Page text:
The results of the research, the directions of the investigation, the methods used, serve as a starting point for similar studies based on other related or unrelated languages. They also serve to establish the means of expressing the conceptual categories of degrees of comparison and tendencies in their development, to establish the degree of coincidence and non-coincidence between the given categories in English and Romanian concerning form and content.

The results could also be used in solving some important confrontational linguistic problems of translation, teaching English to students speaking Romanian and can also serve as material for a special course in Comparative Linguistics. Though contrastive analysis in the field of grammatical morphology has been considered as part of confrontational linguistics for a long time, there is no clear cut distinction between the confrontation of related and unrelated languages, using the results of comparative philology of cognate languages in their confrontation with unrelated languages. The confrontation of languages can be carried out by comparing: a) unrelated languages; b) closely related languages; c) distantly related languages, and d) also by simultaneous confrontation of related and unrelated languages.

The main ideas which I have analyzed and selected from this diploma paper are the followings:

* The ability to establish orderings among objects and make comparisons between them according to the amount or degree to which they possess some property is a basic component of human cognition.

* All languages have syntactic categories that express gradable concepts, and all languages have designated comparative constructions, which are used to express orderings between two objects with respect to the degree or amount to which they possess some property.

* English, due to the complex etymology of its lexicon, has two parallel systems of comparison.

* The degree of comparison may be expressed morphologically, or syntactically.

* There are three Degrees of Comparison in English: positive, comparative and superlative.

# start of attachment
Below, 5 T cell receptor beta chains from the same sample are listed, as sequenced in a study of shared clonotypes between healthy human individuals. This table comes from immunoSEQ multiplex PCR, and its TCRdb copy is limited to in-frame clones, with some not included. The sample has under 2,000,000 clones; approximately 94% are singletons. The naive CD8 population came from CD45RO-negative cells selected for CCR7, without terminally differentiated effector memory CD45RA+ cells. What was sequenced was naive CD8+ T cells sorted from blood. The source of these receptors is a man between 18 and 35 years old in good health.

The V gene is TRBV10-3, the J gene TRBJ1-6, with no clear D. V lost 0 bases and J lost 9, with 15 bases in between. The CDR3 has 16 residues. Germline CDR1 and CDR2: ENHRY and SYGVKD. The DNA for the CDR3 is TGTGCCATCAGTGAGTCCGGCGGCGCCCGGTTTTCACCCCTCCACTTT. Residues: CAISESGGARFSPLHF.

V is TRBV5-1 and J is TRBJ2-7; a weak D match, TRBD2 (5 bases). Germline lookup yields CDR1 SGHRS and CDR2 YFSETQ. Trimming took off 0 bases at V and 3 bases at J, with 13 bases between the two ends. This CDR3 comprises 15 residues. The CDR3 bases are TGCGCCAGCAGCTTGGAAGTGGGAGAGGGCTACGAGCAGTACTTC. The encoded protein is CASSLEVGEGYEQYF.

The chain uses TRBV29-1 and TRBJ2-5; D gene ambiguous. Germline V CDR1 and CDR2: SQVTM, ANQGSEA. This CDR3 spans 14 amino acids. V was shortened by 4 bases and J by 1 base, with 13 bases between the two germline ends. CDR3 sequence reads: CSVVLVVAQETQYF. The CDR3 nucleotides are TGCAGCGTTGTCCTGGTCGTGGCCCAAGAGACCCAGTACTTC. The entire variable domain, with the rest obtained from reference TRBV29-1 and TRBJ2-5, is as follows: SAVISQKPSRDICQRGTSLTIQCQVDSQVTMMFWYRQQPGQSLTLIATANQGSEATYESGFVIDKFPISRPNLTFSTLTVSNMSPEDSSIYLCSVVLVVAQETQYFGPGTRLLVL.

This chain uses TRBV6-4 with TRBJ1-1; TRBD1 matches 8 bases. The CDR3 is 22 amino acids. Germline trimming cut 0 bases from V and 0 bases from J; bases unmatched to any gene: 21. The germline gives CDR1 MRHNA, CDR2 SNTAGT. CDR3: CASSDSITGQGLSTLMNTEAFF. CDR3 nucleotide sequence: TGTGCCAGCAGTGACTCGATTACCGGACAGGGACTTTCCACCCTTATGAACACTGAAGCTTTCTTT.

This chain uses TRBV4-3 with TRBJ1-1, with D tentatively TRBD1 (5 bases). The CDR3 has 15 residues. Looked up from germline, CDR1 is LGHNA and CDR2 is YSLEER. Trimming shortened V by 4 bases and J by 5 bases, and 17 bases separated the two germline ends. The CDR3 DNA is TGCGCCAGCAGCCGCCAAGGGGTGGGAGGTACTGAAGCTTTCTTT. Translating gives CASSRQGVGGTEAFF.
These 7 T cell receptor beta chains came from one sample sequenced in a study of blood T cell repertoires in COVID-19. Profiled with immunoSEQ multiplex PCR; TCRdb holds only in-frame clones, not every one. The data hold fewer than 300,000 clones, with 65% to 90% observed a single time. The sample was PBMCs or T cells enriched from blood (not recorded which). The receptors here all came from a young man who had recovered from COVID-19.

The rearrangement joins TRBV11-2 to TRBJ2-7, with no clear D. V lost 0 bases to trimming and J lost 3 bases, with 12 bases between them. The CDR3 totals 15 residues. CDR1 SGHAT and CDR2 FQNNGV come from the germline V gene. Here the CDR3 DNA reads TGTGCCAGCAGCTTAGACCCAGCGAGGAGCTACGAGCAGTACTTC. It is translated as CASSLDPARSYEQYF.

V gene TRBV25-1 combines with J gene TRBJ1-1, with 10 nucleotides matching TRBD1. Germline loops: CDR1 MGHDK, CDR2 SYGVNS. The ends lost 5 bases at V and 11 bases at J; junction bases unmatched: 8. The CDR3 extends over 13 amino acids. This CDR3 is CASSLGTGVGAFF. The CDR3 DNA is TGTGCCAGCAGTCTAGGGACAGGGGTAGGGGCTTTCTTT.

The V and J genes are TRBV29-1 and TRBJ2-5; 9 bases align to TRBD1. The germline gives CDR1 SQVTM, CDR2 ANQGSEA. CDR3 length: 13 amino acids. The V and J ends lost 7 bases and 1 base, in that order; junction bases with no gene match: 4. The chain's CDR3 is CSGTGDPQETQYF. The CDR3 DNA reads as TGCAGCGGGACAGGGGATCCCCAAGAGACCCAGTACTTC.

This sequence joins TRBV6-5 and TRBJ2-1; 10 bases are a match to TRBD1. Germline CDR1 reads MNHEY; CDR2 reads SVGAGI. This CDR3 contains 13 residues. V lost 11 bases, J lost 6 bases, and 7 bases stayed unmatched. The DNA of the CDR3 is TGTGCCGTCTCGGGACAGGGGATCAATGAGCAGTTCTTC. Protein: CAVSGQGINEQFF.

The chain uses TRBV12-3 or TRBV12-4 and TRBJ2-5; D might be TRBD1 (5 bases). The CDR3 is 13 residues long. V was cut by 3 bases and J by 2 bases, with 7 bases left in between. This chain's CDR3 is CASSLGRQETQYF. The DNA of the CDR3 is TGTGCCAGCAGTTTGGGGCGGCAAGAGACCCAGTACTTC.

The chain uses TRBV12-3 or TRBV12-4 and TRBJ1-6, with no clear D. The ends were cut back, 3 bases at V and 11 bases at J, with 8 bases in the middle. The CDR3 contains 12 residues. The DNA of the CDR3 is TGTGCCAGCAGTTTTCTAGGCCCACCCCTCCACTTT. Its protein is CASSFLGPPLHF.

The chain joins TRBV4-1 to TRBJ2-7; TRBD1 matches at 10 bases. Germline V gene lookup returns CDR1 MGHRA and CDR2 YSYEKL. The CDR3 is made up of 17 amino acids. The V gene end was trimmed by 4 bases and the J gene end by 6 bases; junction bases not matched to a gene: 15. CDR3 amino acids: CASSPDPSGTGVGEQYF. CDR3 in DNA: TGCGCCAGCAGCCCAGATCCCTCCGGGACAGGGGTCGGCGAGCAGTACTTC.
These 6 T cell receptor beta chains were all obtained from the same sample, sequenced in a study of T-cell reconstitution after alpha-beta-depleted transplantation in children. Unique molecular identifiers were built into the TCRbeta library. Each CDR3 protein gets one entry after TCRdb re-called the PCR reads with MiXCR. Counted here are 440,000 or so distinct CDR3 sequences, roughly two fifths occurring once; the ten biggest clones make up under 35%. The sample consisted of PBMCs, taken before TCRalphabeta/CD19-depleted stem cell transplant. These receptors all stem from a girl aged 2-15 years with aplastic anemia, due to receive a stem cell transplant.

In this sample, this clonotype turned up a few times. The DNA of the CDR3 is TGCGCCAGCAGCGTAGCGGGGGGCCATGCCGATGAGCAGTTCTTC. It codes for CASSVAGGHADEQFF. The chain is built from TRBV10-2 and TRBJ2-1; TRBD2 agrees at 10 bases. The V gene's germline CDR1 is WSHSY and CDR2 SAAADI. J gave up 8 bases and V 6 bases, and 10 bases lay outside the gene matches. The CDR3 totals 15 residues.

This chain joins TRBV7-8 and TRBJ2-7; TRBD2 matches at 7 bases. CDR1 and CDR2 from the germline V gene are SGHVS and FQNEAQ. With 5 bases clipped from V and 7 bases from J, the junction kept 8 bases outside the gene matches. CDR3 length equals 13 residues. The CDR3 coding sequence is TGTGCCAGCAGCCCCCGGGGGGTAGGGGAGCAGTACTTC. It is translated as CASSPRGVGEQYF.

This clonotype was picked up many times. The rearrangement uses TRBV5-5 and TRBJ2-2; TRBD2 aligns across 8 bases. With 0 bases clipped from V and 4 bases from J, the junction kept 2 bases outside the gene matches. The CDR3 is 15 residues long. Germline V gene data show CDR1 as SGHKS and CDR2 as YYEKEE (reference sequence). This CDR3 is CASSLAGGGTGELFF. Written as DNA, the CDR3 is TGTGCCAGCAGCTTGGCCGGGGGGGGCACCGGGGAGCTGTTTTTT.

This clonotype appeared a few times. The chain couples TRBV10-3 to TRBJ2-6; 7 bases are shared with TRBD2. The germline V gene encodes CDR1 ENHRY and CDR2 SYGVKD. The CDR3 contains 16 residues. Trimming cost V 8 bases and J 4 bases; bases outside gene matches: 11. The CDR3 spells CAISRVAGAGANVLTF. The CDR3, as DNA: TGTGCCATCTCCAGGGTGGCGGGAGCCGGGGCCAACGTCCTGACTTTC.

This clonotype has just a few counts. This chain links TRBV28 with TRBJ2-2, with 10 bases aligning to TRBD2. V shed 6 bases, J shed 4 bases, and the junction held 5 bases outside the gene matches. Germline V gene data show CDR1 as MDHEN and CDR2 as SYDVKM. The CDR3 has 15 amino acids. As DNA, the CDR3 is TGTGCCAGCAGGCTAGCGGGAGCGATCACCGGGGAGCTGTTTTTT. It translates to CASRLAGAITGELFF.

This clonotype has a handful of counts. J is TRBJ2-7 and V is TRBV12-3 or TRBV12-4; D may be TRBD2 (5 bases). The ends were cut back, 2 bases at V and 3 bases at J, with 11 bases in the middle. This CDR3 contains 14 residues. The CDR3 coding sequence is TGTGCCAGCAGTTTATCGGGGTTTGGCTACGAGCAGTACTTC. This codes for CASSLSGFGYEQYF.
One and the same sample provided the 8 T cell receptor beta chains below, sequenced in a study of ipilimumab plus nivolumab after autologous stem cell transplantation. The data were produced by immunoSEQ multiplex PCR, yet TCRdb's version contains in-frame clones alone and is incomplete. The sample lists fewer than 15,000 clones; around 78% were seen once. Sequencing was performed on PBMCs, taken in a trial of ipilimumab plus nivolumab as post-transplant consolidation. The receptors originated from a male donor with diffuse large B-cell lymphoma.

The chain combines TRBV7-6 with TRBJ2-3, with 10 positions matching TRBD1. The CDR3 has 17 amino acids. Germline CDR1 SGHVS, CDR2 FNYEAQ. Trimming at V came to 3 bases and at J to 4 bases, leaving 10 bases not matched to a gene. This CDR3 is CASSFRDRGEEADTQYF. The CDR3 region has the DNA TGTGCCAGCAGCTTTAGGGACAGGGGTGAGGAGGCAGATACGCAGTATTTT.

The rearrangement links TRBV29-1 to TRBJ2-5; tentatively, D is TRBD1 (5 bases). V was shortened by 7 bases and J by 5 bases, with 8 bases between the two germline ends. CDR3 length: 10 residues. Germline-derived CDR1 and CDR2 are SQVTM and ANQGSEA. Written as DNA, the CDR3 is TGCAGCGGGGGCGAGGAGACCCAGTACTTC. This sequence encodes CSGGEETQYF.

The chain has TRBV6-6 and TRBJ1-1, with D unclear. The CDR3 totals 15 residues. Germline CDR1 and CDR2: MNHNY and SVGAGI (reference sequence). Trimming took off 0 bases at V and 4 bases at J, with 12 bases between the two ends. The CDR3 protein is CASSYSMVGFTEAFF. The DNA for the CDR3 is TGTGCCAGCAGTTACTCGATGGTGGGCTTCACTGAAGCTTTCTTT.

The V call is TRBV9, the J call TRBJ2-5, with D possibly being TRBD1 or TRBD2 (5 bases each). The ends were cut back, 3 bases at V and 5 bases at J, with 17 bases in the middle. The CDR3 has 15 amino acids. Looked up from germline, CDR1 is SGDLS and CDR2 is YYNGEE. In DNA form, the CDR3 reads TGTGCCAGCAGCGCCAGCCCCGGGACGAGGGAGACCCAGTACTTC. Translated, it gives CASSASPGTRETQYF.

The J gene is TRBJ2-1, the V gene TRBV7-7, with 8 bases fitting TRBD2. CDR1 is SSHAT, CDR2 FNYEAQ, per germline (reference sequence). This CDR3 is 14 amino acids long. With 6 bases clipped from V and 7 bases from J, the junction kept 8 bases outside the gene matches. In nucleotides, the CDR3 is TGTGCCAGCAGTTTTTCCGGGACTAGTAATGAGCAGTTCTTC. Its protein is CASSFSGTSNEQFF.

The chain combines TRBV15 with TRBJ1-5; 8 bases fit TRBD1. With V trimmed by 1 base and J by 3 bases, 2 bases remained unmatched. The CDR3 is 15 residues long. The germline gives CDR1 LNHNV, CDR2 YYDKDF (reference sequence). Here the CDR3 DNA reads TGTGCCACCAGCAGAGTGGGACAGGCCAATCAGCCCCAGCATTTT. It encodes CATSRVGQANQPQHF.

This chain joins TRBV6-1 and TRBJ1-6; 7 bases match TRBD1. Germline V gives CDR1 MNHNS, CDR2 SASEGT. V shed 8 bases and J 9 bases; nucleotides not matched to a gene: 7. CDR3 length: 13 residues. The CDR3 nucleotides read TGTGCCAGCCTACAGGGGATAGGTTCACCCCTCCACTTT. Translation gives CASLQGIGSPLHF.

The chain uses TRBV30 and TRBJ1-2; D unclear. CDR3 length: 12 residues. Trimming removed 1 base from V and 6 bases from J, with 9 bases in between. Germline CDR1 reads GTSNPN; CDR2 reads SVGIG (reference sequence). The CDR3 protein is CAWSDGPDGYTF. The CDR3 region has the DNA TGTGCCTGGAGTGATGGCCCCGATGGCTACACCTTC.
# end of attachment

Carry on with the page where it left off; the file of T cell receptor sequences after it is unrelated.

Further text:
* We use the superlative to compare somebody/something with the whole group that she/he/it belongs to.

* To say that people, things etc are unequal in a particular way, we can use comparative adjectives/adverbs

* Max Morenberg, Otto Jespersen Otto and James E. Augerot classify the adjectives in a original way. It this system belong and so-called "absolute" adjectives.

* In Romanian the categories of comparison and of intensity know a much richer configuration than Latin, having a remarkable expressive potential.

While working on the diploma paper different sources were used, which were very useful for the work

Different methods were used: analysis, generalization, skimming, comparison and others.

The work was useful, interesting and pleasant. I think without knowing the degrees of comparison, you cannot express yourself clearly and so you cannot be understood by the others. So, here comes my course paper to avoid such mistakes and problems and to make everything clear enough.

All in all, it was very interesting to investigate the degrees of comparison in English and Romanian and this diploma paper is far from being the end of the investigation.

BIBLIOGRAPHY

1) Blokh M.Y. A course in theoretical English grammar :. , 1983, p.330

2) Bryant, Margaret (1945). A functional English grammar. D.C. Heath and company, 326 p.

3) Carter, Ronald; McCarthy, Michael (2006). Cambridge Grammar of English: A Comprehensive Guide. Cambridge University Press, 984 p.

4) Celce-Murcia, Marianne; Larsen-Freeman, Diane (1999). The Grammar Book: An ESL/EFL teacher's course, Heinle & Heinle, 854 p.

5) Chalker, Sylvia; Weiner, Edmund, The Oxford Dictionary of English Grammar. Oxford University Press, 464 p.

6) Cobbett, William (2003, originally 1818). A Grammar of the English Language (Oxford Language Classics). Oxford University Press, 256 p.

7) Cojocaru Daniel Detailed Romanian grammar Bucuresti; 2003,183 p.

8) Curme, George O Principles and Practice of English Grammar, 324 p.

9) Curme, George O. A Grammar of the English Language: Volumes I (Parts of Speech) & II (Syntax). Verbatim Books, 1045 p.

10) Declerck, Renaat (1990). A Comprehensive Descriptive Grammar of English. Kaitakusha,Tokyo, 595 p.

11) Dekeyser, Xavier; Devriendt, Betty; Tops, Guy A. J.,; Guekens, Steven; (2004). Foundations of English Grammar For Learners. Uitgeverij Acco, Leuven, Belgium, 449 p.

12) Gheorghe Doca, "Romanian language. Vol. I: Essential Structures," Ars Docendi, Bucharest, Romania;1999, 392p.

13) Greenbaum, Sidney (1996). Oxford English Grammar. Oxford University Press, 672 p.

14) Greenbaum, Sidney (1990). A Student's Grammar of the English Language. Addison Wesley Publishing Company, 496 p.

15) Halliday, M. A. K.; Matthiessen, Christian M. I. M. (2004). An Introduction to Functional Grammar, 3rd. edition. London: Hodder Arnold, 700 p.

16) Huddleston, Rodney D. (1984) Introduction to the grammar of English. Cambridge: Cambridge University Press, 232 p.

17) Huddleston, Rodney D.; Pullum, Geoffrey K. (2005). A student's introduction to English grammar. Cambridge University Press, 320 p.